January 31, 2019

Meet the New Boss, Same as the Old Boss – The Dual Will Plan is still Good Planning

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A September 11th, 2018 decision of Justice Dunphy, Milne Estate (Re), 2018 ONSC 4174, was the source of some anxiety for trust and estate planners across Ontario. The Court held that the authority given to Estate Trustees to allocate assets between the Primary and Secondary Estates based on whether a grant of probate was required to transfer the asset (the “allocation clause”) was invalid. As a result the Court held the deceased’s Dual Will plan failed, and no Estate Administration Tax was avoided, thus rendering the primary purpose of the Dual Will plan useless.

This case was recently heard on appeal by the Ontario Superior Court of Justice, Divisional Court (Milne Estate (Re), 2019 ONSC 579). The Divisional Court held that Justice Dunphy’s determination that a Will is a trust was an error of law, and that while a Will has very specific requirements that must be met in order to be valid, it is not required to meet the three certainties which are required of trusts. The Divisional Court went even further and stated that even if they were wrong, and the Will was a trust and was required to meet the three certainties, the use of the allocation clause did not violate them. The ability of the Estate Trustee to allocate assets owned by the deceased to the Secondary Estate because these assets do not require a grant of probate was certain. It is an objective test which can be clearly applied to determine whether an asset does, or does not, fall into the Primary or Secondary Estate. To put it another way: either an asset does, or does not, require a grant of probate in order to be transferred or realized. There is no subjectivity here.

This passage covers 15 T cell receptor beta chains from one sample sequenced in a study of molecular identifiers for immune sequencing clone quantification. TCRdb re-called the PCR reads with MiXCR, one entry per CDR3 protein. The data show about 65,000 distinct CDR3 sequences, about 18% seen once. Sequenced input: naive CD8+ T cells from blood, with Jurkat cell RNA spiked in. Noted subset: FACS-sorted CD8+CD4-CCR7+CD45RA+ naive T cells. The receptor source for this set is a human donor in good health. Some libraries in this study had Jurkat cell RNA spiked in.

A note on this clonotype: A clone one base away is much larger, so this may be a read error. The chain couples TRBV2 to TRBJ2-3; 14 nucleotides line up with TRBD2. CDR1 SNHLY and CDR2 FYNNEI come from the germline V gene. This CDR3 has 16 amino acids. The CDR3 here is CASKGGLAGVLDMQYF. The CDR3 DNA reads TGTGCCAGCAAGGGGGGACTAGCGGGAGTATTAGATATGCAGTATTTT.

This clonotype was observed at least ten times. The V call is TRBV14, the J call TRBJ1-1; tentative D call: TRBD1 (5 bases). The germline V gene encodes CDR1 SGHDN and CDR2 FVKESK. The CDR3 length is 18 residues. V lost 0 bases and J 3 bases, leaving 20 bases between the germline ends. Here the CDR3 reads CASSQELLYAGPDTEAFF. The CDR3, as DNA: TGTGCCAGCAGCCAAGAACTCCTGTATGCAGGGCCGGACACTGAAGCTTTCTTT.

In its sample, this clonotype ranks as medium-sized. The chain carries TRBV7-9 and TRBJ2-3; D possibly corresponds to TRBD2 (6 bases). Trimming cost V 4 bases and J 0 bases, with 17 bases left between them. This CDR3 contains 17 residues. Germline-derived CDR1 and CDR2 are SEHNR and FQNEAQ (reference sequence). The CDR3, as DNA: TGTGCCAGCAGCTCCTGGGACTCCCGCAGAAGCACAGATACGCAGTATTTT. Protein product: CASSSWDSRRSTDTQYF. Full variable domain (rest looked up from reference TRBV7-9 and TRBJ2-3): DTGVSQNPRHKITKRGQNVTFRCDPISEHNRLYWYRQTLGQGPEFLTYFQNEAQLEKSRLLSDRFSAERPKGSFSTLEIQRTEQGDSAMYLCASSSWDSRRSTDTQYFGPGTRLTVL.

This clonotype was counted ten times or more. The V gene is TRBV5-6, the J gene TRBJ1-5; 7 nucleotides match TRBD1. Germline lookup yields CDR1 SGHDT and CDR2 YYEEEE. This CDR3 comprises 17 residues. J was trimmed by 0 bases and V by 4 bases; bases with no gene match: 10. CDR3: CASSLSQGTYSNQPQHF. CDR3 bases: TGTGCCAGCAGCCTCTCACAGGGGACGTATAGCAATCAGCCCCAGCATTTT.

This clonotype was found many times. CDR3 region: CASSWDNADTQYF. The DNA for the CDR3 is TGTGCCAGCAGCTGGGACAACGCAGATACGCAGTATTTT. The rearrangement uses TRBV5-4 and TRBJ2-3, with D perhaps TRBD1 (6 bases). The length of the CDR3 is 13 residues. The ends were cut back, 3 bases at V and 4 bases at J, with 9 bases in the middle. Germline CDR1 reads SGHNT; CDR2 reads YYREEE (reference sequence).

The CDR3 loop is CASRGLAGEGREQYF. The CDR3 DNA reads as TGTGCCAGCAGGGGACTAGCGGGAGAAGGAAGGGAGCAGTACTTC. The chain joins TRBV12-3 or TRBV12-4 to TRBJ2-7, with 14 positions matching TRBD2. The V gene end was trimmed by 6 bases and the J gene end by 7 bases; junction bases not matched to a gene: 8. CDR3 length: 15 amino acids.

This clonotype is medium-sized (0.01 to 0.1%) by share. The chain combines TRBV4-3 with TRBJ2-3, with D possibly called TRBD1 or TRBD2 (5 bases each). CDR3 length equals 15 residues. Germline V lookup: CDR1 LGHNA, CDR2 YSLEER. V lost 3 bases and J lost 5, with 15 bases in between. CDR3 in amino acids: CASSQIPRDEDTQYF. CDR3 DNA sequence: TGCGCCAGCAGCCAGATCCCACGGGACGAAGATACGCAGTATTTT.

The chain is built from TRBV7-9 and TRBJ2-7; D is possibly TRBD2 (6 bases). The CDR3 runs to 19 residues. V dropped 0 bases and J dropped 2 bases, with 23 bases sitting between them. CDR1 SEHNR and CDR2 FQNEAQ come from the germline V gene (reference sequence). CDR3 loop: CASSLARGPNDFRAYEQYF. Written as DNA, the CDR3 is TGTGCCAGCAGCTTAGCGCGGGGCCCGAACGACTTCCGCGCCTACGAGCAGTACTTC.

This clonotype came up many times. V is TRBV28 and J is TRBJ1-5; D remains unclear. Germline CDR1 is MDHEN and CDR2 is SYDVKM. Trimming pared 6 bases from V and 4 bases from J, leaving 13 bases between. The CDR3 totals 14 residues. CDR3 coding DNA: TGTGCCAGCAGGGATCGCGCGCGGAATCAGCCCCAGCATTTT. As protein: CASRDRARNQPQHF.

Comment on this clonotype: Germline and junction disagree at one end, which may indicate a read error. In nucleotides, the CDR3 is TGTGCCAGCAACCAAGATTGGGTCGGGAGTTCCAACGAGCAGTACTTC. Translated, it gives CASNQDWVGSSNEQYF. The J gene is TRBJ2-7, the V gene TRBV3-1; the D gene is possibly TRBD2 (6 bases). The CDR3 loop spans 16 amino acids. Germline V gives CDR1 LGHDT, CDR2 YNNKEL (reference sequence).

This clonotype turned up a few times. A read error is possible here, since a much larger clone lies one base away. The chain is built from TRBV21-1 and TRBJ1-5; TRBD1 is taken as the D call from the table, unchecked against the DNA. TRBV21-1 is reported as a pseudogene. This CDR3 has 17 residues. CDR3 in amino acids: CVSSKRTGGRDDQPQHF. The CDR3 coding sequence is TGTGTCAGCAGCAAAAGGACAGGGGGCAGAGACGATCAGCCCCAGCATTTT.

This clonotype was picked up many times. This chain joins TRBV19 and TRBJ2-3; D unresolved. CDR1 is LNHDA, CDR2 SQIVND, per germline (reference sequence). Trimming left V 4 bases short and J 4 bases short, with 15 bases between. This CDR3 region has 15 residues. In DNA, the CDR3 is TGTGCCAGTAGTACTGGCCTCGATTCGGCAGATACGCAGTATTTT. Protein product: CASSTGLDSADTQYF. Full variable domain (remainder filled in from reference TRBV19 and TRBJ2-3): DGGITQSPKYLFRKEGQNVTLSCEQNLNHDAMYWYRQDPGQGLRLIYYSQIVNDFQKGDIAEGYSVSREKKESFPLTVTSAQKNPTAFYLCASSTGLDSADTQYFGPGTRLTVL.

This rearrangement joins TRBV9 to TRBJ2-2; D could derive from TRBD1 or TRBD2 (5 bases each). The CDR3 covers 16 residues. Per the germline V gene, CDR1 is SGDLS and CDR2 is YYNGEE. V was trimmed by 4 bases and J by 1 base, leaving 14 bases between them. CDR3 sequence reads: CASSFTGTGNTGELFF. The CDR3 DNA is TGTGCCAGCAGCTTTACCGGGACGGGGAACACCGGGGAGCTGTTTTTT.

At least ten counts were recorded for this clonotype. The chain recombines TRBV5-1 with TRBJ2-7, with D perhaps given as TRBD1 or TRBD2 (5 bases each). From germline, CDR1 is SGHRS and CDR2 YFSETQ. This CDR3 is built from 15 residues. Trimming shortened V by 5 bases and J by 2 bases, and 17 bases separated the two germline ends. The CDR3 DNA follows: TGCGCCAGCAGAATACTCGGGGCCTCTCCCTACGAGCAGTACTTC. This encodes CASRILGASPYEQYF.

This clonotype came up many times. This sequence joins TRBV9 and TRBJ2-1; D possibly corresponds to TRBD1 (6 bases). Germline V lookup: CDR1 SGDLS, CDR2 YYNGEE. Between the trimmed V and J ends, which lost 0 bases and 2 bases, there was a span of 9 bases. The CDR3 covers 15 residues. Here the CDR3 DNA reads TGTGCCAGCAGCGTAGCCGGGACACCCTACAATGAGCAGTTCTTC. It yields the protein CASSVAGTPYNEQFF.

As a result, estate planners can breathe a sigh of relief. The authority given to Estate Trustees in dual Will plans to determine which assets fall under which estate (Primary or Secondary) based on whether such assets require a grant of probate in order to transfer, is still valid.

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